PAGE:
Rick is a real go-getter who’s well on his way to reaching 100,000 followers and 10,000 tweets on his “Things I’d rather be doing than working” Twitter feed.

Kate is a freshly minted grad and academic all-star who considers our organization and whatever work you try to assign to be beneath her and unworthy of her attention.

And Phil has moved past denial at not getting your job and has moved straight to anger.

So, welcome aboard. And while it’s last minute and your first day on the job, could you please submit your annual departmental budget with a 15 per cent clawback by 4 p.m. today?

Like parenting, there’s no instruction manual that comes with managing. And while there’s no shortage of advice, theory rarely translates into practice.

Hank Gilman can relate. He was a rock-solid, major league journalist who was promoted to editor with no training provided. Twenty years later and now the deputy managing editor at Fortune magazine, Gilman is sharing what he learned through trial and error in his book, You Can’t Fire Everyone.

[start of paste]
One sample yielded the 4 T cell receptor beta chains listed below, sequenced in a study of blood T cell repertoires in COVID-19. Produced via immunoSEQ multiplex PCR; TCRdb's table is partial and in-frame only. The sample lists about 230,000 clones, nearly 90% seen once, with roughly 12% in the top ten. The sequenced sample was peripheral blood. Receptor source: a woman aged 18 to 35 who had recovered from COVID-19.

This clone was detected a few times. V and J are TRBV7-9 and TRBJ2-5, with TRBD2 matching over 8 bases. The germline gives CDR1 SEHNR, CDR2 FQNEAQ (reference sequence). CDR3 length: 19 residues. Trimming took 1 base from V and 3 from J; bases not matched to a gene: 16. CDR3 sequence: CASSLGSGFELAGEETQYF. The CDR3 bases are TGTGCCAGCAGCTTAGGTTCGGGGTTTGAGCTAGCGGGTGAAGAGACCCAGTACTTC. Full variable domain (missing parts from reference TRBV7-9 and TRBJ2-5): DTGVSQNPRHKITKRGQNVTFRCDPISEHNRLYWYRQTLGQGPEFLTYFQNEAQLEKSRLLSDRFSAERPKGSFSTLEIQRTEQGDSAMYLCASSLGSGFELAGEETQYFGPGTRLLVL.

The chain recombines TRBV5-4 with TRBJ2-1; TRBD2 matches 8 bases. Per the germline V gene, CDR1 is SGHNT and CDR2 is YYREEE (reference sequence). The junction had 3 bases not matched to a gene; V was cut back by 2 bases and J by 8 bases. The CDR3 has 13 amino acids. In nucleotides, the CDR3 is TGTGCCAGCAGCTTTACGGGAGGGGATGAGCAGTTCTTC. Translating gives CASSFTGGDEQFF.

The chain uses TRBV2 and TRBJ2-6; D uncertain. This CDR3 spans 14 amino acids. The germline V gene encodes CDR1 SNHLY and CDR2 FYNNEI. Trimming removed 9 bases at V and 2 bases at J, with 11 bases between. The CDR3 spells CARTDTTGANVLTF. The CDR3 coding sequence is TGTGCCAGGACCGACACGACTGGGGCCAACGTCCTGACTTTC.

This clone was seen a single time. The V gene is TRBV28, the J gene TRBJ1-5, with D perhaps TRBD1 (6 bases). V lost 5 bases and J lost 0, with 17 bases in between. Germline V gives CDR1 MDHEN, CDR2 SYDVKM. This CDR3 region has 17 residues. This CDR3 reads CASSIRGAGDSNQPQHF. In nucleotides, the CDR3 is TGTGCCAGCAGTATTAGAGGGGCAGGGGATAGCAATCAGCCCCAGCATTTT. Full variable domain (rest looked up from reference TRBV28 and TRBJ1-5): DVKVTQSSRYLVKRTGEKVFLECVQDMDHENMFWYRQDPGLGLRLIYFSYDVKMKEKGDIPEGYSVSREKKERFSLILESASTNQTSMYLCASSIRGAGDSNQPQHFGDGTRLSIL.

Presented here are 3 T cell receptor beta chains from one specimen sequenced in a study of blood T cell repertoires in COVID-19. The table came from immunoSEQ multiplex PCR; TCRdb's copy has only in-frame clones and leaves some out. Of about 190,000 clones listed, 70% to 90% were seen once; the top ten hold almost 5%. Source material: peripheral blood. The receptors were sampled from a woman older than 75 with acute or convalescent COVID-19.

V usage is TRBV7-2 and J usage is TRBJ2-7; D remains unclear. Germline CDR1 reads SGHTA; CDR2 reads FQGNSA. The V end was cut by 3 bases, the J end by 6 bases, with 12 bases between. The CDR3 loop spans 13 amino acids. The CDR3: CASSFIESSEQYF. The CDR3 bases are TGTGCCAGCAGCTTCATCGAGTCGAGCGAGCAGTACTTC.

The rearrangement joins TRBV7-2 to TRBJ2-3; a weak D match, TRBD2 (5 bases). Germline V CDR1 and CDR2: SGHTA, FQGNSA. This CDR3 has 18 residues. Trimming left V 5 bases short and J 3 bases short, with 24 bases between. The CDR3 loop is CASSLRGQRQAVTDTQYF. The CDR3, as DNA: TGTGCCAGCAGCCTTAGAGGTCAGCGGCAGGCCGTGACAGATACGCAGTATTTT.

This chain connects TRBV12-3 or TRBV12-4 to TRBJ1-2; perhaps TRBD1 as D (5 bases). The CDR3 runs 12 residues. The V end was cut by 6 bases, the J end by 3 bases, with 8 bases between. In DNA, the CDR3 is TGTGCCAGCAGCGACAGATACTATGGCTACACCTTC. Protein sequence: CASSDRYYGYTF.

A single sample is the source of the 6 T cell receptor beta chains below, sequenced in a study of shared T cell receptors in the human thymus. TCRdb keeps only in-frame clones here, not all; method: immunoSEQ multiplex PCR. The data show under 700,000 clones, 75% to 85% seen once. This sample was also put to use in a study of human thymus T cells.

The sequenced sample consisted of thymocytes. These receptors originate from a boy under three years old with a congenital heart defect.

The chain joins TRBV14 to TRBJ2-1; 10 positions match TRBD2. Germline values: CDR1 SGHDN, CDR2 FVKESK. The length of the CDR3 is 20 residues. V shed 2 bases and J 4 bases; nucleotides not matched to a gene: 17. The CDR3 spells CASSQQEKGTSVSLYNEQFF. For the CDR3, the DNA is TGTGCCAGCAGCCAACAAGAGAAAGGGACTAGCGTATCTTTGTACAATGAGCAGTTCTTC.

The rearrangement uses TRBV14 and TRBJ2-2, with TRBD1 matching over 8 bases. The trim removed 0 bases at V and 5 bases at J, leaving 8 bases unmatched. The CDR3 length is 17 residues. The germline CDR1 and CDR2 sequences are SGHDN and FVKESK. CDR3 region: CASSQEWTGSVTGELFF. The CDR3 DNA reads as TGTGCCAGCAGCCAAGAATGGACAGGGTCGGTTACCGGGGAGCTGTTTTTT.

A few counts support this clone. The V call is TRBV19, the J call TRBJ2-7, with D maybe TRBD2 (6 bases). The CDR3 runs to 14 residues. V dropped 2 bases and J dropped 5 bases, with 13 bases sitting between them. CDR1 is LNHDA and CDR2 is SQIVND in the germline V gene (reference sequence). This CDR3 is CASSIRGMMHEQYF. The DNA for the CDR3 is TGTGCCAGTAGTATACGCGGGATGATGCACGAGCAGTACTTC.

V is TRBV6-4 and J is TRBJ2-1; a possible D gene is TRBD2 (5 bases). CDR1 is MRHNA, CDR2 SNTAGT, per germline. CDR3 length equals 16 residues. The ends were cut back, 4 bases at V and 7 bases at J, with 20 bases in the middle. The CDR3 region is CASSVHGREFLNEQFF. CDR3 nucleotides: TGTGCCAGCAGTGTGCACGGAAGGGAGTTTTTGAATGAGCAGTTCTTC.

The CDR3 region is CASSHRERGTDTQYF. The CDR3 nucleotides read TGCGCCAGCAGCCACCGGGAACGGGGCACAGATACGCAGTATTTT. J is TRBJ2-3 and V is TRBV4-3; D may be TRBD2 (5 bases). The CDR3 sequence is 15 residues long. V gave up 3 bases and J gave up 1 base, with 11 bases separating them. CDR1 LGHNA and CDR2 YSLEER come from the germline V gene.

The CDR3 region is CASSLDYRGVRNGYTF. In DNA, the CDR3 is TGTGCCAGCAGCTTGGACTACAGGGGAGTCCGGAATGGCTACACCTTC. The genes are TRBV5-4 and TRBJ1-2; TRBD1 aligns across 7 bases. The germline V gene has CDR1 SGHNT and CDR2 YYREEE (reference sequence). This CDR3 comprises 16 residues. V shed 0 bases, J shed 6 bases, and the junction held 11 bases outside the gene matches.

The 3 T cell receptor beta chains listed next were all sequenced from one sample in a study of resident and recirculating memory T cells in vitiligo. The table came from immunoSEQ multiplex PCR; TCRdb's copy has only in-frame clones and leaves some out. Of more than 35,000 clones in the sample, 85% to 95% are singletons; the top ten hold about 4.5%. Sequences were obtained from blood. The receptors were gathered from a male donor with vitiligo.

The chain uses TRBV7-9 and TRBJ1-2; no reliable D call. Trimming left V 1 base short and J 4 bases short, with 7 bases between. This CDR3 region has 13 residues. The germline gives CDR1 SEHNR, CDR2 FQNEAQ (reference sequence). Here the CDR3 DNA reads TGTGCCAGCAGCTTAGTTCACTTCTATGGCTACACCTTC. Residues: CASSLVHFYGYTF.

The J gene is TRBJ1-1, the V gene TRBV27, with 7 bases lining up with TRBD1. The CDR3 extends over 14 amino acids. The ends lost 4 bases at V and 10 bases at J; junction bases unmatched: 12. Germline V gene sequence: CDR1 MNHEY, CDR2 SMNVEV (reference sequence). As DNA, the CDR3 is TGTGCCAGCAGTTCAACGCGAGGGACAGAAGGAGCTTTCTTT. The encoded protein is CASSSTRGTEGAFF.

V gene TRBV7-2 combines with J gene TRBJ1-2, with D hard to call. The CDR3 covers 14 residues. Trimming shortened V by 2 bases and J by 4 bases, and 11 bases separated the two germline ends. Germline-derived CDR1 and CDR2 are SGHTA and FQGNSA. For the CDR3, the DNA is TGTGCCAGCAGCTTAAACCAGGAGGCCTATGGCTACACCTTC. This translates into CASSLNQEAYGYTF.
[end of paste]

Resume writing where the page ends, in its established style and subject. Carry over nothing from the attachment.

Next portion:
“If any human resources type could be honest with you for a second, they’d tell you their company was filled with folks who have no clue how to be good bosses and make their people better at what they do,” says Gilman. “They scream, discourage, hire the wrong people, take all the credit for great work and blame their employees for their own mistakes. Most of them don’t even know how to fire someone the right way. Some of this misbehaviour can be blamed on really warped personalities. But the biggest problem is that no one ever trained them how to be good bosses — or any sort of bosses, for that matter.”